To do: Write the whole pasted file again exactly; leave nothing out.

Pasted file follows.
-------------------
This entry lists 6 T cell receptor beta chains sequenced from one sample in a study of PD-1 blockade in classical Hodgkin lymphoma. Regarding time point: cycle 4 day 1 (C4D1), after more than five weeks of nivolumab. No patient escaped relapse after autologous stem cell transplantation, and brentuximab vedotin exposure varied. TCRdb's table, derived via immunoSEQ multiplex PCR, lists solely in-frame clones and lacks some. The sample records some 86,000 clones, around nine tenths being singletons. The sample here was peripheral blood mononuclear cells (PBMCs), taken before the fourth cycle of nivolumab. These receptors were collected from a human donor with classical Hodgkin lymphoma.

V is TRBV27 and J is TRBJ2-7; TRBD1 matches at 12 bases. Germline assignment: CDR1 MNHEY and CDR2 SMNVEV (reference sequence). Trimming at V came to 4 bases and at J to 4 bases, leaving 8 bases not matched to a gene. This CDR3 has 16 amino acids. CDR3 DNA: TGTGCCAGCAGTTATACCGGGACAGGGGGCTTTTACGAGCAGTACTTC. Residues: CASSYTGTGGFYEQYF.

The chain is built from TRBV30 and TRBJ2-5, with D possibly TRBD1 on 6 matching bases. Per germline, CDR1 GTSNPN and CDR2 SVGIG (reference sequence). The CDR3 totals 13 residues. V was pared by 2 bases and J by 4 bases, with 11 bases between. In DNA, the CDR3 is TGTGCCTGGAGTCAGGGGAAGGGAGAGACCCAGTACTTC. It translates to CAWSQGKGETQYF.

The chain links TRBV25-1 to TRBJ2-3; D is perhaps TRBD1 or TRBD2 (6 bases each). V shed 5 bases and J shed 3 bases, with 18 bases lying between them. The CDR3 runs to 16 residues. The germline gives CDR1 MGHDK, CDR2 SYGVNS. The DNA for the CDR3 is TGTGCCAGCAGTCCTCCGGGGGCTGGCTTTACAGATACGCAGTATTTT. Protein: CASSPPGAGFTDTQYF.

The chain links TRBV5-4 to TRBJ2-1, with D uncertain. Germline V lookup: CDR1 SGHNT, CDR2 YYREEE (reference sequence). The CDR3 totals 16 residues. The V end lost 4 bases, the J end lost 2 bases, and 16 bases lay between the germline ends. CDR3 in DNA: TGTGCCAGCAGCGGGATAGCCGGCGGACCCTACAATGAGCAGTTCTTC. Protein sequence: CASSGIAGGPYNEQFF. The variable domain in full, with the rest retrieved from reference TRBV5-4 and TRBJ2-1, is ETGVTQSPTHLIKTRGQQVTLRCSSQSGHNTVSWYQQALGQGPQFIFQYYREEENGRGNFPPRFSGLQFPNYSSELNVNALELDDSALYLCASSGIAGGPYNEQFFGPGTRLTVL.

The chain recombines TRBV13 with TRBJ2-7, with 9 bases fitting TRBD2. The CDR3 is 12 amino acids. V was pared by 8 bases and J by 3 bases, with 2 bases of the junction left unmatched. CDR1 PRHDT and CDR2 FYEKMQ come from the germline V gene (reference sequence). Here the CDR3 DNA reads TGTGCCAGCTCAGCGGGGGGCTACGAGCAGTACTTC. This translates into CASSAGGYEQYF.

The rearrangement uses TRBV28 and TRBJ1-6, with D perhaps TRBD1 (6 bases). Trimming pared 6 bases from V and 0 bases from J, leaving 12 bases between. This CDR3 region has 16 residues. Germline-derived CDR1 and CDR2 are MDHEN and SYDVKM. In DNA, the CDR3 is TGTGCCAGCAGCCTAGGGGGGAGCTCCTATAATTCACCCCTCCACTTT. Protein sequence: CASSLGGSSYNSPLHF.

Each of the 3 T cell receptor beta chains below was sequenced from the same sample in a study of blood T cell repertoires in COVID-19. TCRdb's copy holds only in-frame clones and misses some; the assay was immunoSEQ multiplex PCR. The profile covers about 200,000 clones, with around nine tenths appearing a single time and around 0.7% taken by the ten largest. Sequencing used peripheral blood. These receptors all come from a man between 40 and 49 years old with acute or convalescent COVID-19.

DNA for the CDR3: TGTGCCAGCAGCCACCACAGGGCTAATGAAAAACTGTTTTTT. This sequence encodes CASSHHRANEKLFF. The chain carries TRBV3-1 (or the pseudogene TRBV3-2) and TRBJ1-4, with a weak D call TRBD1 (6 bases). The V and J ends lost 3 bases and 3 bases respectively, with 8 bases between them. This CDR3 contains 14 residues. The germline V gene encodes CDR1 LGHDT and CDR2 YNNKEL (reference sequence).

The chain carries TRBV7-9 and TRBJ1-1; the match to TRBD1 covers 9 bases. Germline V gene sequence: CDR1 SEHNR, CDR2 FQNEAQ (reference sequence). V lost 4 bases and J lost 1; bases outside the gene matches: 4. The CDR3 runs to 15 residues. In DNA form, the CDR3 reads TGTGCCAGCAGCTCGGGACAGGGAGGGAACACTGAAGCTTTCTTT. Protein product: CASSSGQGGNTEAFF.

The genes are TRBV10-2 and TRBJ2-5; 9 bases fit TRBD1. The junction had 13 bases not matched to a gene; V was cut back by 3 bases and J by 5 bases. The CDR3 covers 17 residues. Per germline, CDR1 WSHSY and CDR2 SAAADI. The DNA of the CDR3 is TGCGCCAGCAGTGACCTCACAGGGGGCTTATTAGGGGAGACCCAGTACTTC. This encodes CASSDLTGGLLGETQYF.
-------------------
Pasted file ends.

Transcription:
This entry lists 6 T cell receptor beta chains sequenced from one sample in a study of PD-1 blockade in classical Hodgkin lymphoma. Regarding time point: cycle 4 day 1 (C4D1), after more than five weeks of nivolumab. No patient escaped relapse after autologous stem cell transplantation, and brentuximab vedotin exposure varied. TCRdb's table, derived via immunoSEQ multiplex PCR, lists solely in-frame clones and lacks some. The sample records some 86,000 clones, around nine tenths being singletons. The sample here was peripheral blood mononuclear cells (PBMCs), taken before the fourth cycle of nivolumab. These receptors were collected from a human donor with classical Hodgkin lymphoma.

V is TRBV27 and J is TRBJ2-7; TRBD1 matches at 12 bases. Germline assignment: CDR1 MNHEY and CDR2 SMNVEV (reference sequence). Trimming at V came to 4 bases and at J to 4 bases, leaving 8 bases not matched to a gene. This CDR3 has 16 amino acids. CDR3 DNA: TGTGCCAGCAGTTATACCGGGACAGGGGGCTTTTACGAGCAGTACTTC. Residues: CASSYTGTGGFYEQYF.

The chain is built from TRBV30 and TRBJ2-5, with D possibly TRBD1 on 6 matching bases. Per germline, CDR1 GTSNPN and CDR2 SVGIG (reference sequence). The CDR3 totals 13 residues. V was pared by 2 bases and J by 4 bases, with 11 bases between. In DNA, the CDR3 is TGTGCCTGGAGTCAGGGGAAGGGAGAGACCCAGTACTTC. It translates to CAWSQGKGETQYF.

The chain links TRBV25-1 to TRBJ2-3; D is perhaps TRBD1 or TRBD2 (6 bases each). V shed 5 bases and J shed 3 bases, with 18 bases lying between them. The CDR3 runs to 16 residues. The germline gives CDR1 MGHDK, CDR2 SYGVNS. The DNA for the CDR3 is TGTGCCAGCAGTCCTCCGGGGGCTGGCTTTACAGATACGCAGTATTTT. Protein: CASSPPGAGFTDTQYF.

The chain links TRBV5-4 to TRBJ2-1, with D uncertain. Germline V lookup: CDR1 SGHNT, CDR2 YYREEE (reference sequence). The CDR3 totals 16 residues. The V end lost 4 bases, the J end lost 2 bases, and 16 bases lay between the germline ends. CDR3 in DNA: TGTGCCAGCAGCGGGATAGCCGGCGGACCCTACAATGAGCAGTTCTTC. Protein sequence: CASSGIAGGPYNEQFF. The variable domain in full, with the rest retrieved from reference TRBV5-4 and TRBJ2-1, is ETGVTQSPTHLIKTRGQQVTLRCSSQSGHNTVSWYQQALGQGPQFIFQYYREEENGRGNFPPRFSGLQFPNYSSELNVNALELDDSALYLCASSGIAGGPYNEQFFGPGTRLTVL.

The chain recombines TRBV13 with TRBJ2-7, with 9 bases fitting TRBD2. The CDR3 is 12 amino acids. V was pared by 8 bases and J by 3 bases, with 2 bases of the junction left unmatched. CDR1 PRHDT and CDR2 FYEKMQ come from the germline V gene (reference sequence). Here the CDR3 DNA reads TGTGCCAGCTCAGCGGGGGGCTACGAGCAGTACTTC. This translates into CASSAGGYEQYF.

The rearrangement uses TRBV28 and TRBJ1-6, with D perhaps TRBD1 (6 bases). Trimming pared 6 bases from V and 0 bases from J, leaving 12 bases between. This CDR3 region has 16 residues. Germline-derived CDR1 and CDR2 are MDHEN and SYDVKM. In DNA, the CDR3 is TGTGCCAGCAGCCTAGGGGGGAGCTCCTATAATTCACCCCTCCACTTT. Protein sequence: CASSLGGSSYNSPLHF.

Each of the 3 T cell receptor beta chains below was sequenced from the same sample in a study of blood T cell repertoires in COVID-19. TCRdb's copy holds only in-frame clones and misses some; the assay was immunoSEQ multiplex PCR. The profile covers about 200,000 clones, with around nine tenths appearing a single time and around 0.7% taken by the ten largest. Sequencing used peripheral blood. These receptors all come from a man between 40 and 49 years old with acute or convalescent COVID-19.

DNA for the CDR3: TGTGCCAGCAGCCACCACAGGGCTAATGAAAAACTGTTTTTT. This sequence encodes CASSHHRANEKLFF. The chain carries TRBV3-1 (or the pseudogene TRBV3-2) and TRBJ1-4, with a weak D call TRBD1 (6 bases). The V and J ends lost 3 bases and 3 bases respectively, with 8 bases between them. This CDR3 contains 14 residues. The germline V gene encodes CDR1 LGHDT and CDR2 YNNKEL (reference sequence).

The chain carries TRBV7-9 and TRBJ1-1; the match to TRBD1 covers 9 bases. Germline V gene sequence: CDR1 SEHNR, CDR2 FQNEAQ (reference sequence). V lost 4 bases and J lost 1; bases outside the gene matches: 4. The CDR3 runs to 15 residues. In DNA form, the CDR3 reads TGTGCCAGCAGCTCGGGACAGGGAGGGAACACTGAAGCTTTCTTT. Protein product: CASSSGQGGNTEAFF.

The genes are TRBV10-2 and TRBJ2-5; 9 bases fit TRBD1. The junction had 13 bases not matched to a gene; V was cut back by 3 bases and J by 5 bases. The CDR3 covers 17 residues. Per germline, CDR1 WSHSY and CDR2 SAAADI. The DNA of the CDR3 is TGCGCCAGCAGTGACCTCACAGGGGGCTTATTAGGGGAGACCCAGTACTTC. This encodes CASSDLTGGLLGETQYF.